14. 14. Antarctic Schools Pack <ul><li>The nature of Antarctica </li></ul><ul><li>Discovery of Antarctica </li></ul><ul><li>Living and working in Antarctica </li></ul><ul><li>Science in Antarctica </li></ul><ul><li>The Antarctic Treaty System </li></ul><ul><li>Geology in Antarctica </li></ul><ul><li>Antarctic ice </li></ul><ul><li>The Antarctic climate </li></ul><ul><li>The ozone hole </li></ul><ul><li>Geospace </li></ul><ul><li>Terrestrial and freshwater lake ecosystems </li></ul><ul><li>Marine ecosystems </li></ul><ul><li>Management and conservation of marine species </li></ul><ul><li>Environmental protection of Antarctica </li></ul><ul><li>Tourism in Antarctica </li></ul>
  15. 15. Feedback on Antarctic Schools Pack <ul><li>“ An essential resource for school or college” </li></ul><ul><li>“ Packed with a variety of up-to-date and relevant information that can be used flexibly in the classroom” </li></ul><ul><li>“ Mori” poll voted it one of the best four resources available for study of environmental change </li></ul><ul><li>Received Gold Award of Geographical Association in Spring 2000 </li></ul>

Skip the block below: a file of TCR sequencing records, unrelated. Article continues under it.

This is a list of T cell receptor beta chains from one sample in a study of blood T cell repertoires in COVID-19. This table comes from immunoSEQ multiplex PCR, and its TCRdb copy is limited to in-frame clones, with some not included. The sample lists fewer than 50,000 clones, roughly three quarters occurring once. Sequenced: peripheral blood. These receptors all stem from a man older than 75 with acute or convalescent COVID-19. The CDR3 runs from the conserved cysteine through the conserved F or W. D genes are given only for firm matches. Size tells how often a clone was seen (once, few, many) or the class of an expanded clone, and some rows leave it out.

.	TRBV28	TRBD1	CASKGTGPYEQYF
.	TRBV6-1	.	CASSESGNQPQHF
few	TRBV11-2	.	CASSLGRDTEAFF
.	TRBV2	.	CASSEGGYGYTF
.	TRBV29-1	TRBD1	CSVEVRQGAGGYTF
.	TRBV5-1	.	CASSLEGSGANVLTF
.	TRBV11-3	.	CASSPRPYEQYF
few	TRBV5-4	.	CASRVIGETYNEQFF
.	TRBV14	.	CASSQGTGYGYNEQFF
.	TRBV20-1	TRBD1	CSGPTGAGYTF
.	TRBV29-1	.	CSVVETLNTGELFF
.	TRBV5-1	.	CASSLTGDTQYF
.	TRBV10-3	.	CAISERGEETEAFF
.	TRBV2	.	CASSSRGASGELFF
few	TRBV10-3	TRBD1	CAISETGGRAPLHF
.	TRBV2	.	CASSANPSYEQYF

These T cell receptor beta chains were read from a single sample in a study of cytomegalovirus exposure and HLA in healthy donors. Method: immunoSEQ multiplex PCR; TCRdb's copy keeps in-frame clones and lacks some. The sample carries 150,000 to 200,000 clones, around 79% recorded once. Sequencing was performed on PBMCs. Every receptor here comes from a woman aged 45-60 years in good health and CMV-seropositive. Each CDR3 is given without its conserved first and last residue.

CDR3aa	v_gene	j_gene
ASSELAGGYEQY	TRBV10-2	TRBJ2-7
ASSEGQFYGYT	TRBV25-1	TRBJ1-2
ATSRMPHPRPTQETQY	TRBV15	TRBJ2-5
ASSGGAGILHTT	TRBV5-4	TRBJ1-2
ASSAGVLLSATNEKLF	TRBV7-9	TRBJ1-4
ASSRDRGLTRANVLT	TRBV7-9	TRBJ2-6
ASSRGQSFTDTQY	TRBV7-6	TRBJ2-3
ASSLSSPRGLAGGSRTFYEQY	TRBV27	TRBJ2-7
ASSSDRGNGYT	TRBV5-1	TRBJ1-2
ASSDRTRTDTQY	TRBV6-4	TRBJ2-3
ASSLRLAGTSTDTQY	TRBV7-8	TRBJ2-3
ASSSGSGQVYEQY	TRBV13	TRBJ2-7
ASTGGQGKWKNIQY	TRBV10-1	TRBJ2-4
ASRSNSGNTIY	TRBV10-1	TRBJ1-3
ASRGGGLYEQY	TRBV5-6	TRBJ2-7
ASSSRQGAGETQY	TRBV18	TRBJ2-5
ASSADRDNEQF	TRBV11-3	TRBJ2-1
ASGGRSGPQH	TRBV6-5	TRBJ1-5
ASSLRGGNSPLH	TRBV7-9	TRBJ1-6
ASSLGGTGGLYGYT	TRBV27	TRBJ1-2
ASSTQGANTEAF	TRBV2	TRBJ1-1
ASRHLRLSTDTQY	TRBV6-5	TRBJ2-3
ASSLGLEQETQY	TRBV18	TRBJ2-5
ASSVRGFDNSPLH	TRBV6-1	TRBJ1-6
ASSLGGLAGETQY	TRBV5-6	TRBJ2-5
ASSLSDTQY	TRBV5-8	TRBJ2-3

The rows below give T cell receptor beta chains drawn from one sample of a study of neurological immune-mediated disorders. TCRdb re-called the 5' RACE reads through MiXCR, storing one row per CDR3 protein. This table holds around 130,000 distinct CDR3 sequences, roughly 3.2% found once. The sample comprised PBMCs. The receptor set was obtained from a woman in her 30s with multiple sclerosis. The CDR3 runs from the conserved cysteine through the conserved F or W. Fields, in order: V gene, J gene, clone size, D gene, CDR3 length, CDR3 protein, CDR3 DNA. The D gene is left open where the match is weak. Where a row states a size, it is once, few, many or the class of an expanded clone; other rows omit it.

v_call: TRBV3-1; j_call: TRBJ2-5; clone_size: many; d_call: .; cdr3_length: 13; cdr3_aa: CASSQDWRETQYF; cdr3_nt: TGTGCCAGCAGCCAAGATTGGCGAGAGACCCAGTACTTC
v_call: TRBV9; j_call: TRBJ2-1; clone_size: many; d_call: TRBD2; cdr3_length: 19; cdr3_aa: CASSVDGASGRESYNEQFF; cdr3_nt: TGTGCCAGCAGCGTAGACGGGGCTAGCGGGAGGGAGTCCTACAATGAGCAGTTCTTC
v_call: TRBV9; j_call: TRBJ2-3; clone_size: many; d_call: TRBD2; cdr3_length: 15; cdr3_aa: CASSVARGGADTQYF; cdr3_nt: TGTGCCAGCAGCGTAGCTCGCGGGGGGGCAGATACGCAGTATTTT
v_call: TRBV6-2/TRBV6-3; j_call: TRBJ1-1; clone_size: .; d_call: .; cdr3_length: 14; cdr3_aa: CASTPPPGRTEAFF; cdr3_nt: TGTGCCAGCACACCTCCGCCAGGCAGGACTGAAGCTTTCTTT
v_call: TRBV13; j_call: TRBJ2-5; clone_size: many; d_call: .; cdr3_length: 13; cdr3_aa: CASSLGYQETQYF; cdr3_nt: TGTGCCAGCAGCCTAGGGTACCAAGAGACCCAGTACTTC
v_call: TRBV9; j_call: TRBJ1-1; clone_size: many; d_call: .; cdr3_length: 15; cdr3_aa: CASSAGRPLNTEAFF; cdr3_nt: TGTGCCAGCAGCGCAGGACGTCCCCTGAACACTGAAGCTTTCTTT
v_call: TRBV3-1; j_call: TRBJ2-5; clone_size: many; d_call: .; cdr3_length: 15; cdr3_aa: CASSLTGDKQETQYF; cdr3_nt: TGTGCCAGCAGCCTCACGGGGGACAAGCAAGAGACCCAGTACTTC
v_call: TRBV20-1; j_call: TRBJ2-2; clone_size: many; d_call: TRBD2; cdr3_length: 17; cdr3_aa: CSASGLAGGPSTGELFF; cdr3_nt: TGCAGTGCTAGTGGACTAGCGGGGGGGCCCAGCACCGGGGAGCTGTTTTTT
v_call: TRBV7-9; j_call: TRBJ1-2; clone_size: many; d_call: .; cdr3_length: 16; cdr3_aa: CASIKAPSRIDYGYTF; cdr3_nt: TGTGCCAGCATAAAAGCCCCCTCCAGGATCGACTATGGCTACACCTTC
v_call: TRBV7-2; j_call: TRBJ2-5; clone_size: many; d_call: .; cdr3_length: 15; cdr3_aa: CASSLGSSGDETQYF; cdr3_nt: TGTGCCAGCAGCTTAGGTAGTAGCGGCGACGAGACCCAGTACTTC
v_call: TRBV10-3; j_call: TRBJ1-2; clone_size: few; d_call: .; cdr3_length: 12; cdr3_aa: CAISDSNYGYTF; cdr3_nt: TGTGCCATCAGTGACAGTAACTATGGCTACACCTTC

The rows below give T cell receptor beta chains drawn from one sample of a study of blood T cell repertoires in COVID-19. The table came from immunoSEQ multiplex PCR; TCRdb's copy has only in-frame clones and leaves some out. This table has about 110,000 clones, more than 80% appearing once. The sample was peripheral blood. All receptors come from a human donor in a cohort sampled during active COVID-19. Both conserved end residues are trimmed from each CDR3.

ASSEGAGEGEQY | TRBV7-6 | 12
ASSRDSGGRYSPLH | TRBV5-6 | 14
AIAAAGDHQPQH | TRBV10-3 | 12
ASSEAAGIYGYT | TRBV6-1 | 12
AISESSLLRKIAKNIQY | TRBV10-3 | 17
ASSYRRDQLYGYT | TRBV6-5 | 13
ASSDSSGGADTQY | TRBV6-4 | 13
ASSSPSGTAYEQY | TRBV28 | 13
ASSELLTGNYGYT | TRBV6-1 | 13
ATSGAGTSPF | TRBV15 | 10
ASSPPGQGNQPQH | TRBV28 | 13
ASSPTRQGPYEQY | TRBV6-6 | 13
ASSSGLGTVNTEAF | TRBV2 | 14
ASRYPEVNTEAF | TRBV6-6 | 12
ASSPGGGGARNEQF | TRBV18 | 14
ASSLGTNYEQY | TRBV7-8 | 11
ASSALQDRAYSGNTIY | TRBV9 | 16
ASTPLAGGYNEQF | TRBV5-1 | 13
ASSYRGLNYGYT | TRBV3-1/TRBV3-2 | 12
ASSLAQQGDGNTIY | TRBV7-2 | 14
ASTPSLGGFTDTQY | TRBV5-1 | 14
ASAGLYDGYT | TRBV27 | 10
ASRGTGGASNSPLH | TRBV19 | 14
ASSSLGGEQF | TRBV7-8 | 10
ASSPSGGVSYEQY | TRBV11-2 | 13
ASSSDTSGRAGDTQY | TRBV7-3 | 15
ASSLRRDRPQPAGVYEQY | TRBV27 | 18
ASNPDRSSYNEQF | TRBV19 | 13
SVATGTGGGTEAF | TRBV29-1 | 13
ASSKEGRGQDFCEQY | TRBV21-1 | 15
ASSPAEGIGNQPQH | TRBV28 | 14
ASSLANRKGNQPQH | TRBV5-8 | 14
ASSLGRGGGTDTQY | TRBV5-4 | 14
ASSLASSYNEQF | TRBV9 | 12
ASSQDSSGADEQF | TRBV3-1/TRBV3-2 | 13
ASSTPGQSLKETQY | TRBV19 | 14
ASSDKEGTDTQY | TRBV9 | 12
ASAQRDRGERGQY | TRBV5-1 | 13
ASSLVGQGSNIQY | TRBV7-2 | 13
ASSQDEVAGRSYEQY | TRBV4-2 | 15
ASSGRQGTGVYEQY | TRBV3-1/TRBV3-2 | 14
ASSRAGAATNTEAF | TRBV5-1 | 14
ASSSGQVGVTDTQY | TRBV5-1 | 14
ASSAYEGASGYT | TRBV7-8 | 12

16. 16. Future teaching resources on Antarctica <ul><li>BAS has signed a partnership agreement with the Geographical Association </li></ul><ul><li>First priority is to develop a Work Package at GCSE level on Antarctica </li></ul><ul><li>Propose to develop materials for Primary Schools </li></ul><ul><li>BAS welcomes feedback on the Schools Pack </li></ul><ul><li>BAS will develop </li></ul>
  17. 17. Resources on the web <ul><li>www.antarctica (British Antarctic Survey) </li></ul><ul><li> (The Antarctica Project) </li></ul><ul><li> (Antarctic Adventure) </li></ul><ul><li> (tourism) </li></ul><ul><li> (Britain and Antarctica briefing document) </li></ul><ul><li> (search for “Antarctic”) </li></ul>